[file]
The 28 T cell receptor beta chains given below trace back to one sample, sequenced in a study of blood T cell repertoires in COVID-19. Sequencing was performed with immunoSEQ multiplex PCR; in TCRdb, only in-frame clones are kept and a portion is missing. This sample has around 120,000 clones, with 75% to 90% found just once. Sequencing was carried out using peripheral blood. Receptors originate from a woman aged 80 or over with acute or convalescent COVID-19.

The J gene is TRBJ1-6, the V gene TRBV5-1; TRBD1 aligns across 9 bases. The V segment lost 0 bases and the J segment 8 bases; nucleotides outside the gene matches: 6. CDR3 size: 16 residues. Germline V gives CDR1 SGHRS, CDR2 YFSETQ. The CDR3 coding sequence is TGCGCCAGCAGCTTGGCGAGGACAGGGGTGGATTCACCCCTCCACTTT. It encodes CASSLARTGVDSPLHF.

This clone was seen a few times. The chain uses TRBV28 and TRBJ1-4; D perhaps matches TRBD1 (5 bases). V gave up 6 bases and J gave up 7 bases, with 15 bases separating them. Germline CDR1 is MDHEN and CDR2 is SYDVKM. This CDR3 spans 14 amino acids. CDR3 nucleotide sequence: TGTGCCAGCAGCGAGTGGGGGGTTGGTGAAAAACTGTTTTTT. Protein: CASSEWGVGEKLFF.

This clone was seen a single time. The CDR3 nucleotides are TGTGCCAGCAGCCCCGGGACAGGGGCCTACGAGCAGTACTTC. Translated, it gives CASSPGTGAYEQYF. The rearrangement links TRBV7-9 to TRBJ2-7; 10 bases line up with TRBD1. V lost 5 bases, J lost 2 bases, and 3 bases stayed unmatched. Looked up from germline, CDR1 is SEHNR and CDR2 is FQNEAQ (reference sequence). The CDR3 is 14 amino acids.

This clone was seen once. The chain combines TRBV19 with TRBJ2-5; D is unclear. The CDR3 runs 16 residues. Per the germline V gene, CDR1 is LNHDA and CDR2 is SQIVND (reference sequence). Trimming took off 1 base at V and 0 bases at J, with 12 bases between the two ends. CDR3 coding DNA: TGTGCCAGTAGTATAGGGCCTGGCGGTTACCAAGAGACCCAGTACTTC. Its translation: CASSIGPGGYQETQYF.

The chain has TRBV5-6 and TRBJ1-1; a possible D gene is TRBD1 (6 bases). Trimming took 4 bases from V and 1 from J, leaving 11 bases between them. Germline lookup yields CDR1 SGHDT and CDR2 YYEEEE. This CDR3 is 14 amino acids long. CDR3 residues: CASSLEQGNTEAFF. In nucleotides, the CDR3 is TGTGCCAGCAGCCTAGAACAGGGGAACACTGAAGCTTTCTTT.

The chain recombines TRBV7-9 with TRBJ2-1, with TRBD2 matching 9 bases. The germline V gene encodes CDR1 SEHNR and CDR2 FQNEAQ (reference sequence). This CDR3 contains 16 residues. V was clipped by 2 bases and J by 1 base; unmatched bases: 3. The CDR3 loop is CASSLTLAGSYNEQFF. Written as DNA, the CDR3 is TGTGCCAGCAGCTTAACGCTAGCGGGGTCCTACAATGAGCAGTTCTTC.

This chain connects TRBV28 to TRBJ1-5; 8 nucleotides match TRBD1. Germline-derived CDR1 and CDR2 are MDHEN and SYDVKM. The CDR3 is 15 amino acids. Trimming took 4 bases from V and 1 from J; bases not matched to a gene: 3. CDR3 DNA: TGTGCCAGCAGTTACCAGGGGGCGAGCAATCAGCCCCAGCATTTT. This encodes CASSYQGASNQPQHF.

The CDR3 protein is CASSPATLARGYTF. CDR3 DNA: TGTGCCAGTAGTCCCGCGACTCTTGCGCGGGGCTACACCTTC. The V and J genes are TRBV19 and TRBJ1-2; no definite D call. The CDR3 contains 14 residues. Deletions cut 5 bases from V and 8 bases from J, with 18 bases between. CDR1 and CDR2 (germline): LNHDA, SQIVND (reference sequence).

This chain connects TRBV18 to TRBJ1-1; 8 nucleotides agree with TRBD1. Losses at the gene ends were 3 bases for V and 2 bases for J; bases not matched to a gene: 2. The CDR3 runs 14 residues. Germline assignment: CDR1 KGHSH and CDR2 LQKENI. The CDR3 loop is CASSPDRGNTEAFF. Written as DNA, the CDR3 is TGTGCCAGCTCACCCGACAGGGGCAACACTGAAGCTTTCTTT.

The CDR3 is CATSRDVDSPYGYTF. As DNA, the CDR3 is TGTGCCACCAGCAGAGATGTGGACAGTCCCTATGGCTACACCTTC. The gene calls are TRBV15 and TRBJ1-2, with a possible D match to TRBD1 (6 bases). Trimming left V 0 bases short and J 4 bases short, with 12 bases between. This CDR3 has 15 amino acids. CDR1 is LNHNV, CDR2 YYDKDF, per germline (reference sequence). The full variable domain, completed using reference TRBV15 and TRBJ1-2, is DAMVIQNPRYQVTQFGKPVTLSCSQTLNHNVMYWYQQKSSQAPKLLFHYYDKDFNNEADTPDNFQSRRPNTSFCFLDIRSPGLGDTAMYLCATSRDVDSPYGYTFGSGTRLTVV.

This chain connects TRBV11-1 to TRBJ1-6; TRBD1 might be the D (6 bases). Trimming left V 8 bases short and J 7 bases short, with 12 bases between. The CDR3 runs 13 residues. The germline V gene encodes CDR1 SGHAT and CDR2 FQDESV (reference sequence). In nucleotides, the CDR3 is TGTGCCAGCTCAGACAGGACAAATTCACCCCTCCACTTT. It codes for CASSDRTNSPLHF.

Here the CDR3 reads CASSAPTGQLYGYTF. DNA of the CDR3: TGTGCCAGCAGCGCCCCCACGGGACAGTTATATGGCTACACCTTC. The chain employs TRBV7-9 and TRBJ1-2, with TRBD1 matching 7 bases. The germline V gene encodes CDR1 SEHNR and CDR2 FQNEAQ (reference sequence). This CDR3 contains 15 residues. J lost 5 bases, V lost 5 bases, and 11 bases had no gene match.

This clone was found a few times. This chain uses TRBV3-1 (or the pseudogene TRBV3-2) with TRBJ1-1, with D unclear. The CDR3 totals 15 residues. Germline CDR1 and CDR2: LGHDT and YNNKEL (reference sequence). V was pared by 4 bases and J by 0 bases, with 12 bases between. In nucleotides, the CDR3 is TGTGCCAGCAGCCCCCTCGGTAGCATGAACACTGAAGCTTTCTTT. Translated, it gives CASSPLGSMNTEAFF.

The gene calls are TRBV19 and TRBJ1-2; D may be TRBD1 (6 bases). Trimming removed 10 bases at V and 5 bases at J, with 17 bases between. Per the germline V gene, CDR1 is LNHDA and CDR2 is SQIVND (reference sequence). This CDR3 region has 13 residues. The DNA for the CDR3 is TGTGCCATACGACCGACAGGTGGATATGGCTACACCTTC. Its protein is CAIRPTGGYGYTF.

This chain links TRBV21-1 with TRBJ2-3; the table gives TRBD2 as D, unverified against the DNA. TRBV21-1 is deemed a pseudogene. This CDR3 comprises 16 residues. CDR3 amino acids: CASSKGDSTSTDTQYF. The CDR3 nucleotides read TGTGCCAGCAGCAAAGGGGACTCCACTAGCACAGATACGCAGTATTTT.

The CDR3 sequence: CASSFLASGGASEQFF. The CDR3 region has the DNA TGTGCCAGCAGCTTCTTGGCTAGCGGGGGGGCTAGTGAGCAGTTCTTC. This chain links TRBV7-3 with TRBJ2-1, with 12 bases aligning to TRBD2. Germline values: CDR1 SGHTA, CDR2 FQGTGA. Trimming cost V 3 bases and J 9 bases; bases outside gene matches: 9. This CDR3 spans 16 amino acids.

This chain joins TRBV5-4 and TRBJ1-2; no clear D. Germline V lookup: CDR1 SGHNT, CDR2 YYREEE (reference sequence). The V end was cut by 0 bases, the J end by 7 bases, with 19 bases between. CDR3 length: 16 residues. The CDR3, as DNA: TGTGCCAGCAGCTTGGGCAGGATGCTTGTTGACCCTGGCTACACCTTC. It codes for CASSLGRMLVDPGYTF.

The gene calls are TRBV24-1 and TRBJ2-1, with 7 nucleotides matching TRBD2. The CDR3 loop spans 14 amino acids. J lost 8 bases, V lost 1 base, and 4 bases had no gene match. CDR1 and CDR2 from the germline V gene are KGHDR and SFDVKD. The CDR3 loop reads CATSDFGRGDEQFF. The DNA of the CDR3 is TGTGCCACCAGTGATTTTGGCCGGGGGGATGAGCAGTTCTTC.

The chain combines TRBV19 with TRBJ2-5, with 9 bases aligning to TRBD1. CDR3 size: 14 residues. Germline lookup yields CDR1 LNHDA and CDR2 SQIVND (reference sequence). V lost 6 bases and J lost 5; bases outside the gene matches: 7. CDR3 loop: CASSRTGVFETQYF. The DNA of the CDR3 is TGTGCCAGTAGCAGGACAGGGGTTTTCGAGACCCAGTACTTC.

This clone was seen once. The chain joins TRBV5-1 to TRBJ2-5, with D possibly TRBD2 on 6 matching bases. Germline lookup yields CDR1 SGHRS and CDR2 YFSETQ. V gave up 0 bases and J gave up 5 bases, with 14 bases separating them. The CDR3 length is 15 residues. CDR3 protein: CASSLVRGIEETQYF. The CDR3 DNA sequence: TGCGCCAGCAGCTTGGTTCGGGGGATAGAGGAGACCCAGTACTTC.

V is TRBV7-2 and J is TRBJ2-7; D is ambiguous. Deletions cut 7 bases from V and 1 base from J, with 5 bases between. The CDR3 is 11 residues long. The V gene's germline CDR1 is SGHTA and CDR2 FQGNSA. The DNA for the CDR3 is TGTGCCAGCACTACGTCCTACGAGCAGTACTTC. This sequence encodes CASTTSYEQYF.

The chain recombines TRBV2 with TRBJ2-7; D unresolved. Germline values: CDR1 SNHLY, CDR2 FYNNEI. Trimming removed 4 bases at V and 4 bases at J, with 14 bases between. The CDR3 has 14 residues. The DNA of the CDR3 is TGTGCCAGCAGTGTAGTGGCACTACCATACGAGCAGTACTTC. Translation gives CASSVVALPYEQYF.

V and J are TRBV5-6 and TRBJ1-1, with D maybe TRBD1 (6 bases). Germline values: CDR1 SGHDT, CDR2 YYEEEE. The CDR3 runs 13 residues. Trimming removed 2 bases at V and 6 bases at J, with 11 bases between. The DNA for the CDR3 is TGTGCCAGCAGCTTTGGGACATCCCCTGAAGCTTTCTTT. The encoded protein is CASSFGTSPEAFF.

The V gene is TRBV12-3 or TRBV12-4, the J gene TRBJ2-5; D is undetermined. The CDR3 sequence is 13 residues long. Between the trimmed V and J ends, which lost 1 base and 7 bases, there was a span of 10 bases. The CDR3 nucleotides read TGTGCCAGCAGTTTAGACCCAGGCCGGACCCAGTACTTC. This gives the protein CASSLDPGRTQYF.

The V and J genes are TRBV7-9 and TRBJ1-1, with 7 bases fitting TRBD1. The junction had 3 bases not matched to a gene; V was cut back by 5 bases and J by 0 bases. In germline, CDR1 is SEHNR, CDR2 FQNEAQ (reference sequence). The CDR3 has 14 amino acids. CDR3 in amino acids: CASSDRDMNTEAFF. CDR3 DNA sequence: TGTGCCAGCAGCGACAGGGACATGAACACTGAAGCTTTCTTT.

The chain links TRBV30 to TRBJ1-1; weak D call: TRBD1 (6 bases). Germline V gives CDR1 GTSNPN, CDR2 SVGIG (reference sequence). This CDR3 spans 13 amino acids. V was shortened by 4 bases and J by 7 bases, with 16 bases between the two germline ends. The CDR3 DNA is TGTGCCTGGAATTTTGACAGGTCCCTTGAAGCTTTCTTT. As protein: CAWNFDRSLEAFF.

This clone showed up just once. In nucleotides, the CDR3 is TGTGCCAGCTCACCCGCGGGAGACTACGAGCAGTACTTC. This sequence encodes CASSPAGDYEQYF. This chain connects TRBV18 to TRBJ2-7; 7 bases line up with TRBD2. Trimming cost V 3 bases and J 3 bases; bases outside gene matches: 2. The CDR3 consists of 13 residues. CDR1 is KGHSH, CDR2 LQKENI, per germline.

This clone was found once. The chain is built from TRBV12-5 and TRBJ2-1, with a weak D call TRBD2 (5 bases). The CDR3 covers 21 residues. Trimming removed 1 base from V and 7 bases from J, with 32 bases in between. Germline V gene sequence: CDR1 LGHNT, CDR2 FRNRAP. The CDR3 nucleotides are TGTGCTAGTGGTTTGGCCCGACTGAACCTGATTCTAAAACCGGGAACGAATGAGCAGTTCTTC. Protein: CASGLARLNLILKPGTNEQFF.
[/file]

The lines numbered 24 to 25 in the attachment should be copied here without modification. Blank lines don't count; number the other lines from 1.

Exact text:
V and J are TRBV5-6 and TRBJ1-1, with D maybe TRBD1 (6 bases). Germline values: CDR1 SGHDT, CDR2 YYEEEE. The CDR3 runs 13 residues. Trimming removed 2 bases at V and 6 bases at J, with 11 bases between. The DNA for the CDR3 is TGTGCCAGCAGCTTTGGGACATCCCCTGAAGCTTTCTTT. The encoded protein is CASSFGTSPEAFF.

The V gene is TRBV12-3 or TRBV12-4, the J gene TRBJ2-5; D is undetermined. The CDR3 sequence is 13 residues long. Between the trimmed V and J ends, which lost 1 base and 7 bases, there was a span of 10 bases. The CDR3 nucleotides read TGTGCCAGCAGTTTAGACCCAGGCCGGACCCAGTACTTC. This gives the protein CASSLDPGRTQYF.